THREE more of the controversial active travel schemes aimed at encouraging more people to walk and cycle in Bournemouth and Poole have been put on hold following a backlash from the public.

BCP Council has “deferred” planned road closures in Windham Road, Wimborne Road and Vicarage Road as well as the protected cycle lane in Glenferness Avenue.

The move follows a backlash over the schemes, including pressure from Poole MP Sir Robert Syms who has raised concerns with transport secretary Grant Shapps and protests across the two towns.

The three affected schemes were all announced by BCP Council last month, funded through the government’s Emergency Active Travel Fund.

Read more: Protected cycle lane set for Glenferness Avenue
Read more: Protests against road schemes in Bournemouth and Poole

But concerns have been raised over the way consultation for the projects has been handled and the effectiveness of the measures.

Last month, the Christchurch Independents – despite being a part of the ruling Unity Alliance – announced they would not support any scheme in Christchurch which involved restricting a road.

The latest deferrals follow decisions to drop plans to close a section of East Overcliff Drive in Bournemouth to traffic and to delay closures in Boscombe Overcliff, Southbourne Overcliff and Cleveland Road.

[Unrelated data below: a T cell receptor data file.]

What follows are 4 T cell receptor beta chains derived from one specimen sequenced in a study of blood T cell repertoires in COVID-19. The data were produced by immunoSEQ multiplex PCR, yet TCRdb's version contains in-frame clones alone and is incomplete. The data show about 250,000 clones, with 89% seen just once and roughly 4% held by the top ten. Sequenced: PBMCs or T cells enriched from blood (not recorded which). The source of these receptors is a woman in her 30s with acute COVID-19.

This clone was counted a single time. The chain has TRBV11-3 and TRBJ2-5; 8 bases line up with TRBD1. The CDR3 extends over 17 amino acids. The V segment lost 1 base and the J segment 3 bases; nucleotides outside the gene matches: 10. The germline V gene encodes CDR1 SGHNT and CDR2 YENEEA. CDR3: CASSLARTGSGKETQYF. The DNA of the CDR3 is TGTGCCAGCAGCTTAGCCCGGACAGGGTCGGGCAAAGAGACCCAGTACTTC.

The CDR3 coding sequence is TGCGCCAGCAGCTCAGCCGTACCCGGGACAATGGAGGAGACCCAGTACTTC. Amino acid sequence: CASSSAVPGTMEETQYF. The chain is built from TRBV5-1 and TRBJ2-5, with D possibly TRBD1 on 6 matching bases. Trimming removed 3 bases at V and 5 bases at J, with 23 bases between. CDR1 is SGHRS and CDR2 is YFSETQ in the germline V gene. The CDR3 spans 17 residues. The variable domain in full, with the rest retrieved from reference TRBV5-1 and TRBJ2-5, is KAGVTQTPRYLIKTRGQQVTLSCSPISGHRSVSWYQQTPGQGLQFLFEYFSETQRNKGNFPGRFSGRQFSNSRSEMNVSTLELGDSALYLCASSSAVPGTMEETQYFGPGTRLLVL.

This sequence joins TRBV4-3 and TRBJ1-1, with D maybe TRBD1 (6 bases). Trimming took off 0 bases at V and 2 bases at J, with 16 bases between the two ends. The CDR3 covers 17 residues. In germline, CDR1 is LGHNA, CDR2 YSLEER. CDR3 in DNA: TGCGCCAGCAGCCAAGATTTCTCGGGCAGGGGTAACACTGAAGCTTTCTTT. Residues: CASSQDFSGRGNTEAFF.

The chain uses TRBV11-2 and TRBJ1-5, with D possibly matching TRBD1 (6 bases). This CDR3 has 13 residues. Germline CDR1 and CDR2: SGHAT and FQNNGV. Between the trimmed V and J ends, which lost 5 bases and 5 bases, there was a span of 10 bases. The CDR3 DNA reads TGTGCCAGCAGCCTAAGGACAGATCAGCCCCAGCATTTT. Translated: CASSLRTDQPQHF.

Cabinet member for transport, councillor Andy Hadley, said “further views” from the public would be sought before some proposed measures were brought in.

The latest decision will see the closure of Windham Road at the junction with Ashley Road in Springbourne put on hold; closures at Wimborne Road and Vicarage Road in Poole deferred; and the plans to install bollards to create a protected cycle lane in Glenferness Avenue, Bournemouth, shelved.

Cllr Hadley said the council would continue to promote more sustainable methods of travel for shorter journeys but said more consultation was needed on some of the measures.

Read more: Active Travel schemes - what are they and why do the matter?

“Whilst these travel measures are designed to increase safety, to be temporary and to allow time for people to give their feedback based on their experiences, we recognise we need to pause some of them and to seek further views from local people,” he said.

“We must strive to meet our climate emergency goals, deliver on our vision to create vibrant communities, and contribute to the new National Walking and Cycling Strategy.

“We are keen to work with local communities on the extent, location and style of these schemes, and we need the views of those living, working in, and passing through to help shape future plans.”

He said “tight timescales” set by the government as part of the £1.4 million funding agreement meant only “very limited” consultation could be carried out up front.

Under the orders used to implement the active travel proposals, consultation will be carried out during the first six months of each scheme’s implementation.

The council has confirmed proposals at Birds Hill Road and Churchfield Road will be progressed as planned.